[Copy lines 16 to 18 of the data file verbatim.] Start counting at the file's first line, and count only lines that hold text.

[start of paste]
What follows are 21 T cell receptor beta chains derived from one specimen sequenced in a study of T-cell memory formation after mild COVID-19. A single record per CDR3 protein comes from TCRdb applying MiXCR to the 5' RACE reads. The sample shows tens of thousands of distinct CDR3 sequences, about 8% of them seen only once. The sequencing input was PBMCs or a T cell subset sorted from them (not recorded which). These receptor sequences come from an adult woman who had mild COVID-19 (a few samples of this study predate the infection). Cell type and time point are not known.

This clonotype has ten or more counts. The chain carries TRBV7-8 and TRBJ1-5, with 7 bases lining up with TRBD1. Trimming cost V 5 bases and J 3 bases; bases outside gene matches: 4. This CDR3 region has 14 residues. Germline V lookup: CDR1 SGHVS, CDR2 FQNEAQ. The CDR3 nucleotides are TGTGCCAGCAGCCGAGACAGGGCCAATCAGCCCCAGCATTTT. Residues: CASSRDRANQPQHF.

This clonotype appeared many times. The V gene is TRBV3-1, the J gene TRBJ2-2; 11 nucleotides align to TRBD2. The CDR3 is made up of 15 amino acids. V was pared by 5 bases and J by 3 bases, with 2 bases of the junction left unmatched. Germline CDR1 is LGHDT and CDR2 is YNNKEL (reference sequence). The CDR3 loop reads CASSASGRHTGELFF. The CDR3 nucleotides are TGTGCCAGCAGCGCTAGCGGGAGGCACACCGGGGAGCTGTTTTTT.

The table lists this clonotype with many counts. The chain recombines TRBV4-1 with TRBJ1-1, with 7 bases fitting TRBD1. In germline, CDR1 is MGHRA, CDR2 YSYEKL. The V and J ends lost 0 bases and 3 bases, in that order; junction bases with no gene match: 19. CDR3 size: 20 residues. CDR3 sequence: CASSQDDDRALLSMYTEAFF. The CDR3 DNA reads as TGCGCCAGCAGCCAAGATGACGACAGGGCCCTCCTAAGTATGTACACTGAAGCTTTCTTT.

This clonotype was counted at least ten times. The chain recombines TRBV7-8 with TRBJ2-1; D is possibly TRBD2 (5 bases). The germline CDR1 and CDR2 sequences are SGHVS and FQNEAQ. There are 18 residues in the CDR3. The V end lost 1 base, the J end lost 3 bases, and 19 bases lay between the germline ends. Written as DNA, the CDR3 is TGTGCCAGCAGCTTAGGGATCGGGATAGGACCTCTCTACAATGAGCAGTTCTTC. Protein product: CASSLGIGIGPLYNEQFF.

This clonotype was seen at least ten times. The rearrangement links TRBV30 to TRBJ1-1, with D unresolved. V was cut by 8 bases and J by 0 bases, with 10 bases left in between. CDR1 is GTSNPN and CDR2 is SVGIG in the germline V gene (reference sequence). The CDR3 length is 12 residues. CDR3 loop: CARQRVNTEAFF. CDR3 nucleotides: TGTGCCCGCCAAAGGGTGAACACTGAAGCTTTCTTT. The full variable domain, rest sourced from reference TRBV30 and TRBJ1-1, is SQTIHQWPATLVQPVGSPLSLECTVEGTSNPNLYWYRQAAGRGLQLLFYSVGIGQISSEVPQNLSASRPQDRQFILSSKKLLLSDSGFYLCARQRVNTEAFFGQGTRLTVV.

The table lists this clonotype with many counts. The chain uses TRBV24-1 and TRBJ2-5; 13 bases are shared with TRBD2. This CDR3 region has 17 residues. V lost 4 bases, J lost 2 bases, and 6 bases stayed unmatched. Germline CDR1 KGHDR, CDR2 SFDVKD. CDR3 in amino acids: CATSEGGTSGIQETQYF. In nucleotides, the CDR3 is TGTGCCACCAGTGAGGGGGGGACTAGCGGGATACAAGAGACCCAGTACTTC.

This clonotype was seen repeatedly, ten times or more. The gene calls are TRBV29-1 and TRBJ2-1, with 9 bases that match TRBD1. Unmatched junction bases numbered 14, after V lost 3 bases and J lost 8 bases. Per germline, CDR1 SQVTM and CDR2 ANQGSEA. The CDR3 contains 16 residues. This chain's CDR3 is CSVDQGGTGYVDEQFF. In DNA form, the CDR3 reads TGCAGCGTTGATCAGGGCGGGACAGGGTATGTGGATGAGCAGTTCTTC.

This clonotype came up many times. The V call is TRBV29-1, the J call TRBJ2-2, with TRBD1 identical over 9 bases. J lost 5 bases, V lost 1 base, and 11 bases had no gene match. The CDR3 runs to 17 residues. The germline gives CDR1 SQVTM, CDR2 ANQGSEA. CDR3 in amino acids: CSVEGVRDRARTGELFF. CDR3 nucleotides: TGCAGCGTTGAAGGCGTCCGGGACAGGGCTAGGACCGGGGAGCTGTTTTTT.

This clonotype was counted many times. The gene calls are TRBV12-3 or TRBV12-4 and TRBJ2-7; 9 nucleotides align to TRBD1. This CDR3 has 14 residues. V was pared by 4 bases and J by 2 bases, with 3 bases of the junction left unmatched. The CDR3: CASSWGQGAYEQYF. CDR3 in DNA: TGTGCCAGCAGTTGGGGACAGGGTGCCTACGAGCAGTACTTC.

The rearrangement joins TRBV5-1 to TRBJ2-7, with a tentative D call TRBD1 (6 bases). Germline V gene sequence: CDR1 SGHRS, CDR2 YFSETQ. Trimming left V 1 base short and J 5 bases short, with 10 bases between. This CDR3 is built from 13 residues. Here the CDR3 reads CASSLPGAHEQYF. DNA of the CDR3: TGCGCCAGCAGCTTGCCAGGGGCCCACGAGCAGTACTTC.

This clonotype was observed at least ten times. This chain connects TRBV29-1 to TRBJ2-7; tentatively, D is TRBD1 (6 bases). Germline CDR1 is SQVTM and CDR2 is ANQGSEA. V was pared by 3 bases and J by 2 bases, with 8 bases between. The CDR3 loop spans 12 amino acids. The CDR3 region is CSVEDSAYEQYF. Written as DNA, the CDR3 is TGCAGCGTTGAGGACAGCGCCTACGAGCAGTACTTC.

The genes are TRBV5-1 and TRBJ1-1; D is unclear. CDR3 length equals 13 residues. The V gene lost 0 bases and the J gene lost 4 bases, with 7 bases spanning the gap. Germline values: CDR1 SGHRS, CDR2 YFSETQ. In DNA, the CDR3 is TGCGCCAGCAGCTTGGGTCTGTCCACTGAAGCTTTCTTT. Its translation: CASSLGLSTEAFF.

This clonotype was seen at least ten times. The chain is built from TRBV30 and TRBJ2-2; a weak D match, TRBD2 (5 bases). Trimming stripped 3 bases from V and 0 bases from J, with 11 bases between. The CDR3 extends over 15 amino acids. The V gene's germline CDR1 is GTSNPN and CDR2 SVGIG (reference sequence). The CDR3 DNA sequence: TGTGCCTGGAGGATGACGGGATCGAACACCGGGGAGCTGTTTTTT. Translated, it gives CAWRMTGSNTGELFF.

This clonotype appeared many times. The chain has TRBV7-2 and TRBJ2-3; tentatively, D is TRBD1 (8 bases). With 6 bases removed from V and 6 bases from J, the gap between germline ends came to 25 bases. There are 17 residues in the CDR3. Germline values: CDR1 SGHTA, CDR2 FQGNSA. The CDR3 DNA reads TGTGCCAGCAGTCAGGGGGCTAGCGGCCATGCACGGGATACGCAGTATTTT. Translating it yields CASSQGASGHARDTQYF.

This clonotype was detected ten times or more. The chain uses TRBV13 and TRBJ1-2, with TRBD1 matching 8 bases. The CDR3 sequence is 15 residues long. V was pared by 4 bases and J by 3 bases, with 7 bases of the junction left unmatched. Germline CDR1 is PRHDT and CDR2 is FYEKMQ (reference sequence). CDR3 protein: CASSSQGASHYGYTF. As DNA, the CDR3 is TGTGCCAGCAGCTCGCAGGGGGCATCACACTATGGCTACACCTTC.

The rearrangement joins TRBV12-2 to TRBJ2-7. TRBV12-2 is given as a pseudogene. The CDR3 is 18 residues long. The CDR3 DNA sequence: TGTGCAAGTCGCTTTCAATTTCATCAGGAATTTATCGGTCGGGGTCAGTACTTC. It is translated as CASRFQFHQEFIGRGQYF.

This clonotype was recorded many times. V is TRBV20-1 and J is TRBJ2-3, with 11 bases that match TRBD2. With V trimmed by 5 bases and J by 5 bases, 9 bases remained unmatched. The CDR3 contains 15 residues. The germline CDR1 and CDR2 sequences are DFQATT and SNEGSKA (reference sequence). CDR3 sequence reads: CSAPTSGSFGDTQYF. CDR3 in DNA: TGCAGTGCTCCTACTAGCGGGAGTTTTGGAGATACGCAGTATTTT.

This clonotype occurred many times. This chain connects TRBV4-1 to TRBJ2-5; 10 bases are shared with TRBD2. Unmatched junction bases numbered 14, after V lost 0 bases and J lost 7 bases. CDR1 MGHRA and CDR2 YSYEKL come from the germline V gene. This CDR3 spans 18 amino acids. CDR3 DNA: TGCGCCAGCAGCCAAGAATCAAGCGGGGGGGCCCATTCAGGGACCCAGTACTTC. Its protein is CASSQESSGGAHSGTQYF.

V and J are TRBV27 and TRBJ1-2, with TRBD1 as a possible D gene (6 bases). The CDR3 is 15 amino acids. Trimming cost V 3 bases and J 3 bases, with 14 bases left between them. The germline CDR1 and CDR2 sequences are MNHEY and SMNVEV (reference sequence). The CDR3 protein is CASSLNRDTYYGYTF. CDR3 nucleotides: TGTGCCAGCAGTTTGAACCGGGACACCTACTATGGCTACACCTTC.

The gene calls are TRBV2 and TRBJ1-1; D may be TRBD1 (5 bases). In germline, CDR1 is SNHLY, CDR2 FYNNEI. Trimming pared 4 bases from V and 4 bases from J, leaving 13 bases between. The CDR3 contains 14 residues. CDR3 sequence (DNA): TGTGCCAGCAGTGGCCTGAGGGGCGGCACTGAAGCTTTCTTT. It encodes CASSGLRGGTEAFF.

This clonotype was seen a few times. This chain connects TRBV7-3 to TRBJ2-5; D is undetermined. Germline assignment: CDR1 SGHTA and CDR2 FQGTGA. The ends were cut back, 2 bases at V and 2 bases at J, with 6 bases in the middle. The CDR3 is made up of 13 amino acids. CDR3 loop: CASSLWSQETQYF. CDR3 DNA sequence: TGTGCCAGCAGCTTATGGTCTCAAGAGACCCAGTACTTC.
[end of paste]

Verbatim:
This clonotype was detected ten times or more. The chain uses TRBV13 and TRBJ1-2, with TRBD1 matching 8 bases. The CDR3 sequence is 15 residues long. V was pared by 4 bases and J by 3 bases, with 7 bases of the junction left unmatched. Germline CDR1 is PRHDT and CDR2 is FYEKMQ (reference sequence). CDR3 protein: CASSSQGASHYGYTF. As DNA, the CDR3 is TGTGCCAGCAGCTCGCAGGGGGCATCACACTATGGCTACACCTTC.

The rearrangement joins TRBV12-2 to TRBJ2-7. TRBV12-2 is given as a pseudogene. The CDR3 is 18 residues long. The CDR3 DNA sequence: TGTGCAAGTCGCTTTCAATTTCATCAGGAATTTATCGGTCGGGGTCAGTACTTC. It is translated as CASRFQFHQEFIGRGQYF.

This clonotype was recorded many times. V is TRBV20-1 and J is TRBJ2-3, with 11 bases that match TRBD2. With V trimmed by 5 bases and J by 5 bases, 9 bases remained unmatched. The CDR3 contains 15 residues. The germline CDR1 and CDR2 sequences are DFQATT and SNEGSKA (reference sequence). CDR3 sequence reads: CSAPTSGSFGDTQYF. CDR3 in DNA: TGCAGTGCTCCTACTAGCGGGAGTTTTGGAGATACGCAGTATTTT.